Mrs Margaret Burke

There were certain individuals who turn up in the newspapers in the 19th century who were evidently seen a “characters” by the journalists of the age. Most of these people were persistent offenders at being drunk in public places, and their court appearances, when the police hauled them in, were notable for the exchanges between the accused and the constables and the magistrates.

However, reading between the lines of the mirth that these cases generated, one detects the sad fact that many of these “characters” had suffered tragedies in their lives that had led them to turn to drink, which then led to a downward spiral.

One such “character” was Margaret Burke, who turned up at Marlborough Police Court in August 1888.

The Sheffield Evening Telegraph opined on her case in an editorial on  Wednesday, 15th August, 1888:-


“Mrs. Margaret Burke, who appeared at a London Police Court the other day, is a character whom Dickens would have loved to portray.

If Mrs. Margaret Burke has any weakness, it is that she too frequently betrays a liking for a “drop of the creature.”

Unfortunately, her brother fosters this liking, and the consequence is that the old lady finds herself more often than is desirable in the hands of the authorities.


Charged on the recent occasion with having, in the constable’s words, been “drunk as usual,” Mrs. Margaret Burke pathetically threw herself on the mercy of the court.

She admitted that, reversing the Scriptural order of things, she had been tempted by her brother and fallen. She had yielded to the seductive draught. She had put her lips to the fatal cup, and had found too late that “whisky and gin don’t agree with her limbs.”


But then, what is she to do, a poor “lone wider” over 60 years of age, she has no one to take care of her. Her life is one of sad reflection. She is always fretting, and in despair at her present lot, no less than the fraternal wiles, is responsible for her backsliding.

She ekes out a paltry pittance selling flowers at the Haymarket.

When gentlemen give her sixpence for a penny bouquet, and forget to ask for their change, she naturally seeks to make the most of her wealth.


Unhappily, her method of making the most of it is by indulgence in alcohol. “Worried and troubled in her mind,” she flies to the bottle for oblivion from her woes.

Margaret is no believer in the virtues of abstinence. Her happiest moments are when, over a gill of the best, she can drink her fill, and then, like Keats’s nightingale

“Fade far away, dissolve, and quite forget The weariness, the fever, and the fret Here where men sit and hear each other moan.”

Of course, she is sorry afterwards for her frailty, but the remorse disappears at the next opportunity for tippling.

Margaret is but a type of a large class, whose lives are a continual alternation between misery and drunken bliss, and whom no effort of philanthropy seems appreciably to reform.”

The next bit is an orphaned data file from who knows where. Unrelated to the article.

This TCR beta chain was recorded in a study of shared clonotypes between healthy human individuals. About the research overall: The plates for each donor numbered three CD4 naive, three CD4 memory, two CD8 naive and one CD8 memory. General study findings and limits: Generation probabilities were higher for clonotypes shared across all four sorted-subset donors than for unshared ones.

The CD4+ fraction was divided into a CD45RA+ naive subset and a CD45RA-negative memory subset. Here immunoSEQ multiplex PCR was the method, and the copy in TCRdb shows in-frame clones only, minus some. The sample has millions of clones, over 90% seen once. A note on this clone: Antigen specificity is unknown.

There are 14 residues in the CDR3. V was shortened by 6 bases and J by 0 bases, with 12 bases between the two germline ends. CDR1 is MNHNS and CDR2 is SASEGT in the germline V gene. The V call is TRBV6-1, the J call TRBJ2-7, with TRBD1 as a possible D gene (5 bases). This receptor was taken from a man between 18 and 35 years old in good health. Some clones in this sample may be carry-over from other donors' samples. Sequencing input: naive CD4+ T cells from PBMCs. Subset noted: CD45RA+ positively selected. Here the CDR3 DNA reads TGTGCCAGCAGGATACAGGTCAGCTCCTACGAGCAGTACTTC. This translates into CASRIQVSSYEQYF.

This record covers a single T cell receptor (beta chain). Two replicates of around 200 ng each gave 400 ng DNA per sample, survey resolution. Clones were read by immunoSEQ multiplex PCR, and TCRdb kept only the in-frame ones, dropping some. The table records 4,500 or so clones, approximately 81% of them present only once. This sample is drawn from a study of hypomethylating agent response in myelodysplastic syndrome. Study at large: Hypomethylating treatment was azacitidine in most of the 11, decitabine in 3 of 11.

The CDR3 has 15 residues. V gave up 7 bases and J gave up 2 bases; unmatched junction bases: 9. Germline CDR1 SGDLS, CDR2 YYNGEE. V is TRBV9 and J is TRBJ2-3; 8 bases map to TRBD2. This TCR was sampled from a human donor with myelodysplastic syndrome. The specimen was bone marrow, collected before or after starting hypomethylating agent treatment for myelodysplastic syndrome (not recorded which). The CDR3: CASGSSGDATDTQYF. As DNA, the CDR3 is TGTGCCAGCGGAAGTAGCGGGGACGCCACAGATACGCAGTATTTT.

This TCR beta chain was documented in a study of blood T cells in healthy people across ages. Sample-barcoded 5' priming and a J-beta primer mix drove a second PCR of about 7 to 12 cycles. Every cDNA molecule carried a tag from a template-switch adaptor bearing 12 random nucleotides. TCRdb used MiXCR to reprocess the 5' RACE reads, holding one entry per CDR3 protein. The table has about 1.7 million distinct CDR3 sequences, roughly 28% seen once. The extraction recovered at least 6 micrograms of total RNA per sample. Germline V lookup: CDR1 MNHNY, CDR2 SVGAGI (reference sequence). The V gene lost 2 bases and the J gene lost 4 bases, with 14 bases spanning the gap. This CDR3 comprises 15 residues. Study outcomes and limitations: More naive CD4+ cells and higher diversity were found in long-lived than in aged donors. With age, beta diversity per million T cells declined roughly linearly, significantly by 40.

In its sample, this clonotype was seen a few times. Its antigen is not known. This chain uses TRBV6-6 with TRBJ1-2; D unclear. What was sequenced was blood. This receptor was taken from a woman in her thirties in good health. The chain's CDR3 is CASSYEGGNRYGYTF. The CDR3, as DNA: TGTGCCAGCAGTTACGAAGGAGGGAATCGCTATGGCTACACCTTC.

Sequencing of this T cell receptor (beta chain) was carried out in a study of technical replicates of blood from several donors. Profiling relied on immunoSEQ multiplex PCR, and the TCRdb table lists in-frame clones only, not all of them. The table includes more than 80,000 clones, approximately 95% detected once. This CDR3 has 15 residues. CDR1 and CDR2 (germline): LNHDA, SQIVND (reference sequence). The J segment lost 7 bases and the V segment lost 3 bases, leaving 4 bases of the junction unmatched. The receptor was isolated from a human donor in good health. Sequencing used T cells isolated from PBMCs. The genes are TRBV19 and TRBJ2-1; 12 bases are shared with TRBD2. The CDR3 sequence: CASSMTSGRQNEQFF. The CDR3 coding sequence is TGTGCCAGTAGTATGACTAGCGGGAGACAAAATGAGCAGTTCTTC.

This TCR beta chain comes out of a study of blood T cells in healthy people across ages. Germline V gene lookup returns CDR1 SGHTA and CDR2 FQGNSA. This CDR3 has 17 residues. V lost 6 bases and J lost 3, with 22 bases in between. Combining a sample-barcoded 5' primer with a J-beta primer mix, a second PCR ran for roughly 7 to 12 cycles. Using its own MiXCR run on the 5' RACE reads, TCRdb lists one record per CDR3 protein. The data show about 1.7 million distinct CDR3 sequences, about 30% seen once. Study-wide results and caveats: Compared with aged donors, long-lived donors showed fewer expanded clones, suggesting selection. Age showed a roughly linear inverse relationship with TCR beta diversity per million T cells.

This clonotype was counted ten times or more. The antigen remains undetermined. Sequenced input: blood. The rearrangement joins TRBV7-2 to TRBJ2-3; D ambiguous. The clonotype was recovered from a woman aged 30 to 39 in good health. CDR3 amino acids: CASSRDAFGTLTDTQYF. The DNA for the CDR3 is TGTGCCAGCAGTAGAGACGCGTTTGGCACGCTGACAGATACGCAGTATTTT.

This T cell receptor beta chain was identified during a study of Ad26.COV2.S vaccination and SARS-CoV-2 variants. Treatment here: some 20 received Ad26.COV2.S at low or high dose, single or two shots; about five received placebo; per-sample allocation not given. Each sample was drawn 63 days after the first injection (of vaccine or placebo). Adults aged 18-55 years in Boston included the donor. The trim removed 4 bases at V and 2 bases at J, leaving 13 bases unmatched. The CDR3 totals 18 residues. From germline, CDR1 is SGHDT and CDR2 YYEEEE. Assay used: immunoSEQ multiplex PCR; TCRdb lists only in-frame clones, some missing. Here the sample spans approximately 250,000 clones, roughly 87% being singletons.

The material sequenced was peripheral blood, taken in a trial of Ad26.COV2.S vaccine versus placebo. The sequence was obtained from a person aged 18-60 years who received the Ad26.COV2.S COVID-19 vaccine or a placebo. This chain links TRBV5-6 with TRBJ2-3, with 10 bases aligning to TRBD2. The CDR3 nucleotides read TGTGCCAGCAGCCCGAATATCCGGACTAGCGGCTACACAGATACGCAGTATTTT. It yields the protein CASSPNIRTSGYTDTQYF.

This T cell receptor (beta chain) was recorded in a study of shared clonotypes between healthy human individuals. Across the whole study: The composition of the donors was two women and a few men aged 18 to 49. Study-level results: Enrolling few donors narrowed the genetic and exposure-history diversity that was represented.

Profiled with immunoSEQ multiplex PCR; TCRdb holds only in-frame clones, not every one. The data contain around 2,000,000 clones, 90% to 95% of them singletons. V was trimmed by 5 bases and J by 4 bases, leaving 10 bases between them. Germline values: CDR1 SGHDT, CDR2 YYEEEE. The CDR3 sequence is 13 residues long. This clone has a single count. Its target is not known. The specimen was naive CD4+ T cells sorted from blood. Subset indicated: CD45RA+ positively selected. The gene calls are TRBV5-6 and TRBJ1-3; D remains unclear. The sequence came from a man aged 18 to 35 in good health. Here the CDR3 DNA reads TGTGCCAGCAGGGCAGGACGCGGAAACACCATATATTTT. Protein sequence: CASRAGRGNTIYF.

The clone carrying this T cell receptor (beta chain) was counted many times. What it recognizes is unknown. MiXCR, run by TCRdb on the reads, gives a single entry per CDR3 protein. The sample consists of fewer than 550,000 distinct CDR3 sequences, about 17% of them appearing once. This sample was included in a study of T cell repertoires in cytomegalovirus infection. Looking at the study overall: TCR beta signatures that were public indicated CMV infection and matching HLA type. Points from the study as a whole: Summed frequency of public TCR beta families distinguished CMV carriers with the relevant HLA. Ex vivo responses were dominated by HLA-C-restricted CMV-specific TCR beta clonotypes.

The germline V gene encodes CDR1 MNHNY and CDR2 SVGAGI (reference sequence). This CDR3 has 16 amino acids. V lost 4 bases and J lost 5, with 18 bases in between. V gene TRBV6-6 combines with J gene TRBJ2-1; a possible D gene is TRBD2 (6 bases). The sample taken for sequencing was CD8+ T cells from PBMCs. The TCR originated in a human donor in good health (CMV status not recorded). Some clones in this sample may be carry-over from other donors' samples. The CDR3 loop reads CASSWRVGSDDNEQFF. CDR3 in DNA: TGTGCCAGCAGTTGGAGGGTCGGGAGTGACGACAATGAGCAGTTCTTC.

The Worcestershire Chronicle carried a report on the actual proceeding in its edition of Saturday, 18th August, 1888:-

Margaret Burke, an elderly woman with a rubicund face and curly red hair, described as “a flower seller from the Haymarket,” was charged at Marlborough Street with being drunk at a quarter-past ten on Saturday night.

Constable 18 R said that the old lady was “drunk as usual.”


Prisoner:- “What does he say?”

Constable:- “She’s drunk every night, your Worship, and she gives us a lot of trouble.”

Prisoner:- “God bless yer Wortchip, I’ve two bad limbs.”

Mr. Hannay:-  “Very likely.”

Prisoner:- “And on Saturday night, a brother of mine comes up to me and, says he, “Maggie, have a drop of the cratur?” (Great laughter.)

Well, your Worship, whiskey and gin don’t agree with my limbs (more laughter.) I’m a poor lone widder, over sixty years of age, and have no one to take care of me. I can’t eat a bit for fretting after the dear children that I’ve lost. I’ve no one in the wide world now, and my poor legs won’t stand drink, and I’m always fretting.”


Mr. Hannay (to the constable):- “She must do a good trade in flowers if she can afford to get drunk every night.”

Constable:- “Gentlemen give her silver for a penny flower, and she keeps the change.” (Laughter )

Prisoner:- “Lor’, bless ye, they don’t stop for it. (Laughter.) A good gentleman comes to me and says, “Kitty my dear, have you a nice flower to-night?” and I shows him one and he buys it, and don’t stay for the change. I afflicted and worried, and I’ve a troubled mind. I m fretting, it is……”


Mr. Hannay (cutting short her story):- “Here I will give you another chance, and if you are sorry I will let you off.”

Prisoner:- “God bless your Wortchip, then I’m sorry very sorry (Laughter). Good day””